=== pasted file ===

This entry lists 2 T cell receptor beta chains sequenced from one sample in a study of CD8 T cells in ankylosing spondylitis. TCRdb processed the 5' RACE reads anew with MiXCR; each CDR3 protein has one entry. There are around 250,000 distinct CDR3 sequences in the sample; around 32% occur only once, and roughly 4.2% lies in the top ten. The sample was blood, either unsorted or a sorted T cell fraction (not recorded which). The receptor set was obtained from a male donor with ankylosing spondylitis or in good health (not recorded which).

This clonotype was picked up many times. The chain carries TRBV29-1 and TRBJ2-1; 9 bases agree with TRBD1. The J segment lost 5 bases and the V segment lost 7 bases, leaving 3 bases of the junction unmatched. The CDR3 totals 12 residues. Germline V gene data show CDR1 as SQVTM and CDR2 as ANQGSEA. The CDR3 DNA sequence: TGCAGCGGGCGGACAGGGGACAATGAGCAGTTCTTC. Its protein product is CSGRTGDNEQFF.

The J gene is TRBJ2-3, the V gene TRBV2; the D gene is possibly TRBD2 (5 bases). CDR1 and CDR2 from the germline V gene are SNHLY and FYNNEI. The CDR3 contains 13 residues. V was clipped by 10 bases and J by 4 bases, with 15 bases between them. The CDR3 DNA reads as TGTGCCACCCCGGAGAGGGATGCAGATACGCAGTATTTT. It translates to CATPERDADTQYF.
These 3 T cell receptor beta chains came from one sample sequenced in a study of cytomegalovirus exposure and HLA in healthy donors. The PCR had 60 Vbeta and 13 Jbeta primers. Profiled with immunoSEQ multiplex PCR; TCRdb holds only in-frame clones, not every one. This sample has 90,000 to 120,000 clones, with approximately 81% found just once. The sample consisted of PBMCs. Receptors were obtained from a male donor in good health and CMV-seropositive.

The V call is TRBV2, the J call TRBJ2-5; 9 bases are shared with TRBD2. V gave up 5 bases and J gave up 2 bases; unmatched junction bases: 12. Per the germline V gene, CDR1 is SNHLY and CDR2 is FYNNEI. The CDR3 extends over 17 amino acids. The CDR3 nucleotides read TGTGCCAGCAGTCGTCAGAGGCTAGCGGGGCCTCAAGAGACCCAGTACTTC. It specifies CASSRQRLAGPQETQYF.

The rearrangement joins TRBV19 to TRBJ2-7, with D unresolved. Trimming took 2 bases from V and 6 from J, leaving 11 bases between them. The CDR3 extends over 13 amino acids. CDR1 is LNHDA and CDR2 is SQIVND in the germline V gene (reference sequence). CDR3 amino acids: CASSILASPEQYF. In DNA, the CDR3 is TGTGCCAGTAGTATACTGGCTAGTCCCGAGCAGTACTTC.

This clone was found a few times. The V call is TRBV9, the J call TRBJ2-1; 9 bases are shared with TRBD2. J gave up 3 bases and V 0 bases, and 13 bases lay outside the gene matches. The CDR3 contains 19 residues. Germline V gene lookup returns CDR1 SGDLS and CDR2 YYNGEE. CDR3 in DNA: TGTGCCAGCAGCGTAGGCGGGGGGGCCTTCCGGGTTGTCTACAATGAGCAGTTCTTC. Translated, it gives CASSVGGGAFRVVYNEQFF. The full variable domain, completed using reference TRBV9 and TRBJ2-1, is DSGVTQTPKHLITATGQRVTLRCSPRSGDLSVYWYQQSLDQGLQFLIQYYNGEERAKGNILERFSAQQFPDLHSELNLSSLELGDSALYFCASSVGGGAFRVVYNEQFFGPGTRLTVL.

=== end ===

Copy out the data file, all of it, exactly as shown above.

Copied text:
This entry lists 2 T cell receptor beta chains sequenced from one sample in a study of CD8 T cells in ankylosing spondylitis. TCRdb processed the 5' RACE reads anew with MiXCR; each CDR3 protein has one entry. There are around 250,000 distinct CDR3 sequences in the sample; around 32% occur only once, and roughly 4.2% lies in the top ten. The sample was blood, either unsorted or a sorted T cell fraction (not recorded which). The receptor set was obtained from a male donor with ankylosing spondylitis or in good health (not recorded which).

This clonotype was picked up many times. The chain carries TRBV29-1 and TRBJ2-1; 9 bases agree with TRBD1. The J segment lost 5 bases and the V segment lost 7 bases, leaving 3 bases of the junction unmatched. The CDR3 totals 12 residues. Germline V gene data show CDR1 as SQVTM and CDR2 as ANQGSEA. The CDR3 DNA sequence: TGCAGCGGGCGGACAGGGGACAATGAGCAGTTCTTC. Its protein product is CSGRTGDNEQFF.

The J gene is TRBJ2-3, the V gene TRBV2; the D gene is possibly TRBD2 (5 bases). CDR1 and CDR2 from the germline V gene are SNHLY and FYNNEI. The CDR3 contains 13 residues. V was clipped by 10 bases and J by 4 bases, with 15 bases between them. The CDR3 DNA reads as TGTGCCACCCCGGAGAGGGATGCAGATACGCAGTATTTT. It translates to CATPERDADTQYF.
These 3 T cell receptor beta chains came from one sample sequenced in a study of cytomegalovirus exposure and HLA in healthy donors. The PCR had 60 Vbeta and 13 Jbeta primers. Profiled with immunoSEQ multiplex PCR; TCRdb holds only in-frame clones, not every one. This sample has 90,000 to 120,000 clones, with approximately 81% found just once. The sample consisted of PBMCs. Receptors were obtained from a male donor in good health and CMV-seropositive.

The V call is TRBV2, the J call TRBJ2-5; 9 bases are shared with TRBD2. V gave up 5 bases and J gave up 2 bases; unmatched junction bases: 12. Per the germline V gene, CDR1 is SNHLY and CDR2 is FYNNEI. The CDR3 extends over 17 amino acids. The CDR3 nucleotides read TGTGCCAGCAGTCGTCAGAGGCTAGCGGGGCCTCAAGAGACCCAGTACTTC. It specifies CASSRQRLAGPQETQYF.

The rearrangement joins TRBV19 to TRBJ2-7, with D unresolved. Trimming took 2 bases from V and 6 from J, leaving 11 bases between them. The CDR3 extends over 13 amino acids. CDR1 is LNHDA and CDR2 is SQIVND in the germline V gene (reference sequence). CDR3 amino acids: CASSILASPEQYF. In DNA, the CDR3 is TGTGCCAGTAGTATACTGGCTAGTCCCGAGCAGTACTTC.

This clone was found a few times. The V call is TRBV9, the J call TRBJ2-1; 9 bases are shared with TRBD2. J gave up 3 bases and V 0 bases, and 13 bases lay outside the gene matches. The CDR3 contains 19 residues. Germline V gene lookup returns CDR1 SGDLS and CDR2 YYNGEE. CDR3 in DNA: TGTGCCAGCAGCGTAGGCGGGGGGGCCTTCCGGGTTGTCTACAATGAGCAGTTCTTC. Translated, it gives CASSVGGGAFRVVYNEQFF. The full variable domain, completed using reference TRBV9 and TRBJ2-1, is DSGVTQTPKHLITATGQRVTLRCSPRSGDLSVYWYQQSLDQGLQFLIQYYNGEERAKGNILERFSAQQFPDLHSELNLSSLELGDSALYFCASSVGGGAFRVVYNEQFFGPGTRLTVL.